The Coast of Nebraska offered another awe-inspiring vista; that of vast herds of buffalo. The Platte Valley was their grazing ground and watering hole. Emigrants were astounded equally by the size of the individual buffalo— which could weigh up to 2,000 pounds— and the sheer numbers. Witnesses to stampedes of buffalo herds at various times and places along the Platte noted how the very ground shook, and the sound of it was like a heavy railroad train passing close by. This was heady stuff, to someone who had spent most of their life before this, farming in Ohio, or in Missouri. But more was yet to come.
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20. November 2006 · Comments Off on Run Like The Wind · Categories: Critters, Domestic, General, Pajama Game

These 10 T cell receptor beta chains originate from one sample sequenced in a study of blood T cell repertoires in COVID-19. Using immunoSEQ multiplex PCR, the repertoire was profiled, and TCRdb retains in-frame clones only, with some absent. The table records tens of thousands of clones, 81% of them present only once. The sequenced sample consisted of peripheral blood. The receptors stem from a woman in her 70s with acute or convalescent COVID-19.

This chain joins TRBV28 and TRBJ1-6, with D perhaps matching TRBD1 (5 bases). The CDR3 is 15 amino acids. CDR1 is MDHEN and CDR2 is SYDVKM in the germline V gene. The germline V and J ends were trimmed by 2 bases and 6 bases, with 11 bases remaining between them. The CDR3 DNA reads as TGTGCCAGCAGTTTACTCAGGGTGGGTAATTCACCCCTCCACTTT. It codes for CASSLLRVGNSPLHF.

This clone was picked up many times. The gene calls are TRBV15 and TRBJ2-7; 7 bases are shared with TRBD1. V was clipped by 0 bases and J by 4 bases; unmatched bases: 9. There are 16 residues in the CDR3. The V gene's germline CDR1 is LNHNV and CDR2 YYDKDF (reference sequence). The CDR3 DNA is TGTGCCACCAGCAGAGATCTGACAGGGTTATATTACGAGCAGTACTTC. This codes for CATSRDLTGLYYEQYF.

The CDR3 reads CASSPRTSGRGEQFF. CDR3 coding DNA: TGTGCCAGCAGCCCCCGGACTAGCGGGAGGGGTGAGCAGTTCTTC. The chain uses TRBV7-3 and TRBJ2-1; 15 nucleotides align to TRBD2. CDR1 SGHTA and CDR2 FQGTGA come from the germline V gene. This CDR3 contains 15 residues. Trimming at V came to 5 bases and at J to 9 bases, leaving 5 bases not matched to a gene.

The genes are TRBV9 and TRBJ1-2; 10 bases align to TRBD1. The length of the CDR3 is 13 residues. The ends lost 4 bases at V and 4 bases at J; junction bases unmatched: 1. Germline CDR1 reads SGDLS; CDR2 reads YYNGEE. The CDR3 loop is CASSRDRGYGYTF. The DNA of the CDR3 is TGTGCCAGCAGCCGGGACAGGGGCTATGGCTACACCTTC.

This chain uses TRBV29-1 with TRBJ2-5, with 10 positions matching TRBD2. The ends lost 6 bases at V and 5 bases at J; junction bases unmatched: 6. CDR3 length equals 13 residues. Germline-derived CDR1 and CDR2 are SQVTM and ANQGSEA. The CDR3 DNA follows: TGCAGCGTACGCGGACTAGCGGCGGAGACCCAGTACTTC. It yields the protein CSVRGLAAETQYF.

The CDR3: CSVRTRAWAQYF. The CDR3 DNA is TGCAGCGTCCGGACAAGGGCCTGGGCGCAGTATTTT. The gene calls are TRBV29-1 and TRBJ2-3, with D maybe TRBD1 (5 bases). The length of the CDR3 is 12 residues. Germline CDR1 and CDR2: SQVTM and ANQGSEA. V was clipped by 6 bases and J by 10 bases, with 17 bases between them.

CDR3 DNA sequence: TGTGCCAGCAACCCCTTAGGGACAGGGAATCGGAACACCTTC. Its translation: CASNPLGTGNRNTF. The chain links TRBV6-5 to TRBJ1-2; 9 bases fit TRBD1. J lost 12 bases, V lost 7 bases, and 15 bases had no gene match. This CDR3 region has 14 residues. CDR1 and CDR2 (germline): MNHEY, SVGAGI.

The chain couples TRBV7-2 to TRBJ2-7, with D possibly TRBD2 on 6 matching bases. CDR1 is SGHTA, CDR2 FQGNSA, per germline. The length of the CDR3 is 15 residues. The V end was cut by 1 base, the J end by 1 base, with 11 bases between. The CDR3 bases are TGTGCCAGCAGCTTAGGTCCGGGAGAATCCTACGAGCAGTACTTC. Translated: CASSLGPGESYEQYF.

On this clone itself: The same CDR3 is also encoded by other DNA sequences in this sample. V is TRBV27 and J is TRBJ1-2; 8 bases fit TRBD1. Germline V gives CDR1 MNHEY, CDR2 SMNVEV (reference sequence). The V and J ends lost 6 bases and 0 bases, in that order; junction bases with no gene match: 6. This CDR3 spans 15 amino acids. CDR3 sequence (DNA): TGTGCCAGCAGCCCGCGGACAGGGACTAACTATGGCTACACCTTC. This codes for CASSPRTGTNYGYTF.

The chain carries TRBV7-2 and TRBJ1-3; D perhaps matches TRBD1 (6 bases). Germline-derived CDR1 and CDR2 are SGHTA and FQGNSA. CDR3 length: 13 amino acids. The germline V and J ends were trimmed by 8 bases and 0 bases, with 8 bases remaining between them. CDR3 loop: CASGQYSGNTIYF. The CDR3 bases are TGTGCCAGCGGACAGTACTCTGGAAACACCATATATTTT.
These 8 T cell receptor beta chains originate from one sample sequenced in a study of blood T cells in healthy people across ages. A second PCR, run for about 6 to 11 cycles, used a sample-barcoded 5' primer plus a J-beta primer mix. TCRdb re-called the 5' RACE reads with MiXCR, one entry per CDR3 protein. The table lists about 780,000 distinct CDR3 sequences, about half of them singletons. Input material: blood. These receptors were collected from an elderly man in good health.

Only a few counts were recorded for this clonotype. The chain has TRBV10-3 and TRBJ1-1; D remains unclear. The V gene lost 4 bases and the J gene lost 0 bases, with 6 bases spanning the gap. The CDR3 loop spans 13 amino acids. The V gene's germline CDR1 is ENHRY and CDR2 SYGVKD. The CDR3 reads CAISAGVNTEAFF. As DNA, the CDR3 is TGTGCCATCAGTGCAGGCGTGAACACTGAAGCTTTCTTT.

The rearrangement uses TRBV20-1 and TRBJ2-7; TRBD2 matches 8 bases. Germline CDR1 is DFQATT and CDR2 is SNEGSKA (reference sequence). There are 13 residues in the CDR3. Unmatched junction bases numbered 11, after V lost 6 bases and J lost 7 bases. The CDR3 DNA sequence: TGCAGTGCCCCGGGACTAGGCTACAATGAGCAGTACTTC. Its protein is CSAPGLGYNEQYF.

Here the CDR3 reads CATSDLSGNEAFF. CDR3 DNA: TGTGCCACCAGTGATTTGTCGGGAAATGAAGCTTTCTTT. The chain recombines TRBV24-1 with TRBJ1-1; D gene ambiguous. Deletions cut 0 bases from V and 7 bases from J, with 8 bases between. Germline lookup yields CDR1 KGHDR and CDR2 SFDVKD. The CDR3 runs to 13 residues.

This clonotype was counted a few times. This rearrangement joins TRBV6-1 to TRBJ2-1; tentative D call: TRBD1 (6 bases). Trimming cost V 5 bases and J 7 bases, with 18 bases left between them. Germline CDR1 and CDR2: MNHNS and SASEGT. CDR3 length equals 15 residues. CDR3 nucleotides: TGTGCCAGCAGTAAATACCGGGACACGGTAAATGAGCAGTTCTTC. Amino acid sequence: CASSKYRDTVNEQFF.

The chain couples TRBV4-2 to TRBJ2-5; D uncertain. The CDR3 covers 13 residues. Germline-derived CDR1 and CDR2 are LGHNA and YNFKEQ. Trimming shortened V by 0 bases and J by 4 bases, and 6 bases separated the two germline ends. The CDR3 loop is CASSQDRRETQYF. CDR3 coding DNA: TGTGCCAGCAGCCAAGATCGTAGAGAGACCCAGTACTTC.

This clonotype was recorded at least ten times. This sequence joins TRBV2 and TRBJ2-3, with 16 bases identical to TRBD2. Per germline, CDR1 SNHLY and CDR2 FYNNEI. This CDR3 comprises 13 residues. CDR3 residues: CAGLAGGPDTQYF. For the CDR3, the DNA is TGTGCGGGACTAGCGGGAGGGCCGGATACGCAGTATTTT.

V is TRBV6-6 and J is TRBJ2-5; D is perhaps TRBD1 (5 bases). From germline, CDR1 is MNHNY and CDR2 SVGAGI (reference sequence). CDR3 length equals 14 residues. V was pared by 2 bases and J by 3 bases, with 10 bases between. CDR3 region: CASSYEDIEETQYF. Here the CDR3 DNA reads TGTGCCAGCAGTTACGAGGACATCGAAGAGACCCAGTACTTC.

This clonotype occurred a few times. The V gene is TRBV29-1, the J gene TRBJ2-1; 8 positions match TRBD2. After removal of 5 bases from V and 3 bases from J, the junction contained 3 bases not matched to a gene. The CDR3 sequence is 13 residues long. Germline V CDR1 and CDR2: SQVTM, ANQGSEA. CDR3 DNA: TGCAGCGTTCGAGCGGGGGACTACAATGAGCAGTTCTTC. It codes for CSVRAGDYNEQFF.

In the last couple of weeks, I have begun taking both dogs with me for the morning run. This must present a most amusing spectacle; I am certain that people all over the neighborhood are laughing at the spectacle of me, with a fistful of leash in either hand, being dragged at a fast clip by the wildly unmatched pair of Lesser Weevil and Spike. Lesser Weevil is a great rawboned boxer-pit bull mix with a soupcon of retarded thrown in for good measure. Otherwise fairly intelligent and sensitive to a fault, she just occasionally does the most jaw-droppingly bone-headed things such as walking straight into walls, telephone poles, or the deep end of swimming pools. Upon bouncing back, or climbing out, she displays a look of complete surprise and bafflement. She still pulls like a tractor, which gets me an upper-body workout, in addition to the run, and varies her own personal program of exercise by launching herself clear off the ground, leaping and whirling in the air when she is excited. She spends the first three or four blocks being excited, bouncing along with all four feet clear off the ground, leading to speculation that she might be part jack-rabbit as well.